Engineers have also developed a new continuously variable transmission for peak fuel economy. When paired with the CVT, the four-cylinder yields 27 mpg city, 36 mpg highway and 30 mpg combined. Those numbers mark an increase of four mpg city and two mpg highway over the old automatic, but land the Accord behind the 38 mpg of the 2013 Nissan Altima.
While the new direct-injection system and transmissions account for a large portion of that increase, tricks like an electric power steering system and reworked aerodynamics also help. Sport trim bumps power up to 189 hp and 182 lb-ft of torque with no significant fuel economy penalty. Buyers who step into the 278 horsepower 3.5-liter V6 with its 252 lb-ft of torque can look forward to 21 mpg city and 34 mpg highway. That's an increase of one and four mpg, respectively, which helps push the six-cylinder to 25 mpg combined.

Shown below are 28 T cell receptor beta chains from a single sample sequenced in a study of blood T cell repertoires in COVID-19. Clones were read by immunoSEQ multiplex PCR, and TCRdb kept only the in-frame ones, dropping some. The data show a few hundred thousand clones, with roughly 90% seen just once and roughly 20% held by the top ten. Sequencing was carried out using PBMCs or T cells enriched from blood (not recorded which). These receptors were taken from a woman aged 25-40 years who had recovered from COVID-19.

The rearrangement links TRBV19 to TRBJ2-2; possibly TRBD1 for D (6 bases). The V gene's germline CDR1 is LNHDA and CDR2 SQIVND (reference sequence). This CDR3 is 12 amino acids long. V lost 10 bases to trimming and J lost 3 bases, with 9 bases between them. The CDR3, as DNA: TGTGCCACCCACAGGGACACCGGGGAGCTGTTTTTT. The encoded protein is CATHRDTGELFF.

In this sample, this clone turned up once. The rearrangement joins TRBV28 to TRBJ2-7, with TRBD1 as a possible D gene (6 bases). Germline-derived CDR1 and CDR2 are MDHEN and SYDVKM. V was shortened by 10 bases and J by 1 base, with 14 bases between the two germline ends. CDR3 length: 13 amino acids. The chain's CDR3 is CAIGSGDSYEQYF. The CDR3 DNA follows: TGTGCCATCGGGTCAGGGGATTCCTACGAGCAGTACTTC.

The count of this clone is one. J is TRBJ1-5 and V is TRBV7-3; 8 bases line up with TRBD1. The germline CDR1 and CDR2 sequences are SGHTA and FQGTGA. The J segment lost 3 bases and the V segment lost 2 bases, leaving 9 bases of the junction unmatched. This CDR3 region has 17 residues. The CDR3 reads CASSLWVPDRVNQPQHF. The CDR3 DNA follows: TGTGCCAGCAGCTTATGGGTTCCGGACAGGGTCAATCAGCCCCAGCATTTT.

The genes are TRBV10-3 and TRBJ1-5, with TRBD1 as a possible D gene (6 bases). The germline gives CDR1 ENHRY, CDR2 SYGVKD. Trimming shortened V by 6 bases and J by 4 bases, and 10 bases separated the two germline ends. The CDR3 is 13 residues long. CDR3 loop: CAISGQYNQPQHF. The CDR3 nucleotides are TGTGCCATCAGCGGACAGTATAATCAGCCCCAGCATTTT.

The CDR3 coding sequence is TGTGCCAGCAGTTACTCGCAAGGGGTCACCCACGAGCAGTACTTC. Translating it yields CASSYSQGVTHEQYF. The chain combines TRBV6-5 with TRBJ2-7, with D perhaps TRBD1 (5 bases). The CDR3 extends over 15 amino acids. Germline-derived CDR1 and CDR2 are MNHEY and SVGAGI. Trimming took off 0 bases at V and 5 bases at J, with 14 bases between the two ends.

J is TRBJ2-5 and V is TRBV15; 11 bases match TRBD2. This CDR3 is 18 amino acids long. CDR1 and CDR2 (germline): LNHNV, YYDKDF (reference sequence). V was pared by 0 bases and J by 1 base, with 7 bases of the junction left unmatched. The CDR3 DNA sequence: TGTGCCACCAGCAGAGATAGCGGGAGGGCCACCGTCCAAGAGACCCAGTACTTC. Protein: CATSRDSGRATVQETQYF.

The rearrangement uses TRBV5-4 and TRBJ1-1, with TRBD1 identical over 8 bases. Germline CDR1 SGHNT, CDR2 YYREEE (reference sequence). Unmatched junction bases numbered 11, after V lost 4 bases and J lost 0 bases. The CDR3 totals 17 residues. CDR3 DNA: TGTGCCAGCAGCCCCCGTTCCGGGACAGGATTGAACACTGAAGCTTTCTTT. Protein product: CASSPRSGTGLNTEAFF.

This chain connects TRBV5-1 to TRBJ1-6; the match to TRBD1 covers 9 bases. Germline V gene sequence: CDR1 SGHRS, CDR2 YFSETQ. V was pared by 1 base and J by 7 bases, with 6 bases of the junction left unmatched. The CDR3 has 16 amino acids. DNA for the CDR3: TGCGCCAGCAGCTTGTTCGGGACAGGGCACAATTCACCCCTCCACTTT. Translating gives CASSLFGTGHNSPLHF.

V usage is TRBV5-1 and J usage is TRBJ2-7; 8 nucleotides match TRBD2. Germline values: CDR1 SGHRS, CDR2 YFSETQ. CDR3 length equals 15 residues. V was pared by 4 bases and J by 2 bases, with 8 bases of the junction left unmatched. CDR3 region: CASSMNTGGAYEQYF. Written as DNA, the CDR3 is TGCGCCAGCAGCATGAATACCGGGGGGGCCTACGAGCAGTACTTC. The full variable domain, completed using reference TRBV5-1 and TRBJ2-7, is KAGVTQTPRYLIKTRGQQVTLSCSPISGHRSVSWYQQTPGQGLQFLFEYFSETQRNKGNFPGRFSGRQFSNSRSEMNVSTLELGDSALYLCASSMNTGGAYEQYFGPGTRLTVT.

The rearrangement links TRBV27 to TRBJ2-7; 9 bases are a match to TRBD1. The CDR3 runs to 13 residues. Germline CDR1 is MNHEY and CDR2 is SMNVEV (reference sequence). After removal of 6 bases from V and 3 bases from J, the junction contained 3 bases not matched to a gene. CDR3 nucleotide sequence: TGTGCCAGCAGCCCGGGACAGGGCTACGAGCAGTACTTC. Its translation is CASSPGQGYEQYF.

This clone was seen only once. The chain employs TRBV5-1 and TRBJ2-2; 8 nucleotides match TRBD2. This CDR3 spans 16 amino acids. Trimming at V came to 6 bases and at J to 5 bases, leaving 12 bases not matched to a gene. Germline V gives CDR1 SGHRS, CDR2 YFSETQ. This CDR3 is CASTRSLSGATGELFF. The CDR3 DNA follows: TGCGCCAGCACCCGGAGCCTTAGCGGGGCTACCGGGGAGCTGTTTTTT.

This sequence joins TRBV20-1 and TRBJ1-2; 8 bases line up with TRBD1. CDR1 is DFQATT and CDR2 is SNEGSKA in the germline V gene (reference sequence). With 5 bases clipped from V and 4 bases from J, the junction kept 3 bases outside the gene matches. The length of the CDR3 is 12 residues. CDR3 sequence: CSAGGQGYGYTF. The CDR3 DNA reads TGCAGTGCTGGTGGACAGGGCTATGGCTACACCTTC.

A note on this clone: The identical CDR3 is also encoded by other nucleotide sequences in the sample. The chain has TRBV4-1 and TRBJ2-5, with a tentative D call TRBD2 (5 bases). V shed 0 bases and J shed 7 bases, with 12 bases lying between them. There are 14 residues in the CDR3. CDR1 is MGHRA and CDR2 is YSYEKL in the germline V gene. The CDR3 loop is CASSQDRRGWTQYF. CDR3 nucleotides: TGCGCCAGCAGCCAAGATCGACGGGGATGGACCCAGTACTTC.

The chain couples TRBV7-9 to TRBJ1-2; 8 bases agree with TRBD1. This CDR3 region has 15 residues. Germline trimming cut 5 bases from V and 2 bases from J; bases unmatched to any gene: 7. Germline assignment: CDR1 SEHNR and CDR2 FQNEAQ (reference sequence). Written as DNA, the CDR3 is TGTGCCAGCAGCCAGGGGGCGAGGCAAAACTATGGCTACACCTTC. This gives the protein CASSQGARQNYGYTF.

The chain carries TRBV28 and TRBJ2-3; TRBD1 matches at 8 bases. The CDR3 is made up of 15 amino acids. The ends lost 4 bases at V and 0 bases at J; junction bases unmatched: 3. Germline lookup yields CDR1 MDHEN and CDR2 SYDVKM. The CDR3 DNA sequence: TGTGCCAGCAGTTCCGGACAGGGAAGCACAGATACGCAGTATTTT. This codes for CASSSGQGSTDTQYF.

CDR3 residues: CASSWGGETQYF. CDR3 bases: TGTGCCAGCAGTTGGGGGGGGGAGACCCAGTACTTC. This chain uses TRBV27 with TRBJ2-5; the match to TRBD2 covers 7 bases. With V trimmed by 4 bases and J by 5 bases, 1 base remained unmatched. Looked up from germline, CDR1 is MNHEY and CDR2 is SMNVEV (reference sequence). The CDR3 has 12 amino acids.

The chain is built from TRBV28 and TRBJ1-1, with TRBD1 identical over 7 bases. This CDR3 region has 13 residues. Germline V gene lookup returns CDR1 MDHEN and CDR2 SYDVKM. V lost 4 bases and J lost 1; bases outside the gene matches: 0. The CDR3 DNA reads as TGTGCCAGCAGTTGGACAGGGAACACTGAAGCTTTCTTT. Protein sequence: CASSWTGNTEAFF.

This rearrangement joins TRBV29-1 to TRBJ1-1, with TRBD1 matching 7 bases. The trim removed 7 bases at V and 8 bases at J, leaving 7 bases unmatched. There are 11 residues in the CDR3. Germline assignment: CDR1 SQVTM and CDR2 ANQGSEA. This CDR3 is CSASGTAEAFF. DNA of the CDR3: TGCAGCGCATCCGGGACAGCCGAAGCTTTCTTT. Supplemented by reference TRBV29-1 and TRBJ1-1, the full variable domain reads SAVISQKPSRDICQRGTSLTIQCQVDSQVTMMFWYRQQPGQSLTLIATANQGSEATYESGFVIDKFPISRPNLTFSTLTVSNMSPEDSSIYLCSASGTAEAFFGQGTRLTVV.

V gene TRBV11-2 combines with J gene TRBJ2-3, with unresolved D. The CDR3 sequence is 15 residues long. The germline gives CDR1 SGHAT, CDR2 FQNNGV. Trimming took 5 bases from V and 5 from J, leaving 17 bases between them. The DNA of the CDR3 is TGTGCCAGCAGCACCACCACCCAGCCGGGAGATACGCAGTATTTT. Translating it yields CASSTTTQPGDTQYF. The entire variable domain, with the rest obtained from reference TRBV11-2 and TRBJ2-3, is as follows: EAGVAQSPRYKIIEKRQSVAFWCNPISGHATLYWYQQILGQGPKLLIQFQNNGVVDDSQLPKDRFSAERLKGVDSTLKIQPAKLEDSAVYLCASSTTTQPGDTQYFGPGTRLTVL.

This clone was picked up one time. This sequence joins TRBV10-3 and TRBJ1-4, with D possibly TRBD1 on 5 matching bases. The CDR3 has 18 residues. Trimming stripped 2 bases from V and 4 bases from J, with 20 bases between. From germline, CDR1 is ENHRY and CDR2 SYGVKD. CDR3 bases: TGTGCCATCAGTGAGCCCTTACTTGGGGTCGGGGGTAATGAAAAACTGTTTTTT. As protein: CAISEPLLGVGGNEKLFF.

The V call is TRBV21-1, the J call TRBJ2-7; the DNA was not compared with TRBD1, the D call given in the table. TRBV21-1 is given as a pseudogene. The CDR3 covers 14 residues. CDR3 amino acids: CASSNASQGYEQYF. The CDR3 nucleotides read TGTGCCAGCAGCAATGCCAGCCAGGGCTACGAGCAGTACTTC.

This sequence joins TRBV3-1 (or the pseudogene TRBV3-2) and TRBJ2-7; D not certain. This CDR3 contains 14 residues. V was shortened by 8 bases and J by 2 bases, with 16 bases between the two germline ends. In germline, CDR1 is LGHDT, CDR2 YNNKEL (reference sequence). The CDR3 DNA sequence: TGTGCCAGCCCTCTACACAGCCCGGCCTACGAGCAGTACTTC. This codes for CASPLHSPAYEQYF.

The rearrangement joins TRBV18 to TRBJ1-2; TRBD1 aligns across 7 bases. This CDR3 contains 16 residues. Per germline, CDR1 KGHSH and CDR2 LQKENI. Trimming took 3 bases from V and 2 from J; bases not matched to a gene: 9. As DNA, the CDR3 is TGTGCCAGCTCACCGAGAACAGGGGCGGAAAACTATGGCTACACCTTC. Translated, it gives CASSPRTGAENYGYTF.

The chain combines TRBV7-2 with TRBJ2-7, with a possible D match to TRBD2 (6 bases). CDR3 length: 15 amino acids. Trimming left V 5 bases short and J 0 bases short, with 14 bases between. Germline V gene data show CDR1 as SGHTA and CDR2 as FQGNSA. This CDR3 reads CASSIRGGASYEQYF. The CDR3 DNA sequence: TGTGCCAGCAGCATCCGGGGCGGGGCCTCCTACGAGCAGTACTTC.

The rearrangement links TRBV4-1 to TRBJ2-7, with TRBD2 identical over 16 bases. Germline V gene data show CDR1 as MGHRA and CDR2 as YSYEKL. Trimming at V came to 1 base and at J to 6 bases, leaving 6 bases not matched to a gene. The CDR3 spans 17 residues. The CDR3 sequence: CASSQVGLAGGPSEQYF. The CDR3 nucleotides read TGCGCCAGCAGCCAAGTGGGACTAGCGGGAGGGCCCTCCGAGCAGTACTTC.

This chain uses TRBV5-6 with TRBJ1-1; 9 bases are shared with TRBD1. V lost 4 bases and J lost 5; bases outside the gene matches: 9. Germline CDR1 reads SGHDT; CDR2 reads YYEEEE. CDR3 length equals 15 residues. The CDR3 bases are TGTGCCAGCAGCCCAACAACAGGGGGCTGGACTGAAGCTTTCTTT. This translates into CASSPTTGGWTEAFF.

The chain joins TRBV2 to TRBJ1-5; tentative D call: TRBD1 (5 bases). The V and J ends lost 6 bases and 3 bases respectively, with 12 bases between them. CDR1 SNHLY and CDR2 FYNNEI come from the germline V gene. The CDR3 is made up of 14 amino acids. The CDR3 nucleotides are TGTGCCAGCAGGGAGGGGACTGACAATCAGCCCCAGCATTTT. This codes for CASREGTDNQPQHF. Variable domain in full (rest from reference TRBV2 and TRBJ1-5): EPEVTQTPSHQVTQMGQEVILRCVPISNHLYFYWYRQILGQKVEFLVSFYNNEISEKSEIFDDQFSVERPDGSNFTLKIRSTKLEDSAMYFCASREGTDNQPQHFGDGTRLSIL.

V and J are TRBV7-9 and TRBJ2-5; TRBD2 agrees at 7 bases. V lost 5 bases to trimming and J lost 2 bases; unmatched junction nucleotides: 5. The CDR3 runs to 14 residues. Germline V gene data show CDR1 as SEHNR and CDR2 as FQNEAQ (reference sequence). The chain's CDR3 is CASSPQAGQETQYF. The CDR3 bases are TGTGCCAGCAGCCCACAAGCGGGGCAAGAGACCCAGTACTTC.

Efficiency numbers for the plug-in version are not yet available, but we expect them around the time of the Los Angeles Auto Show.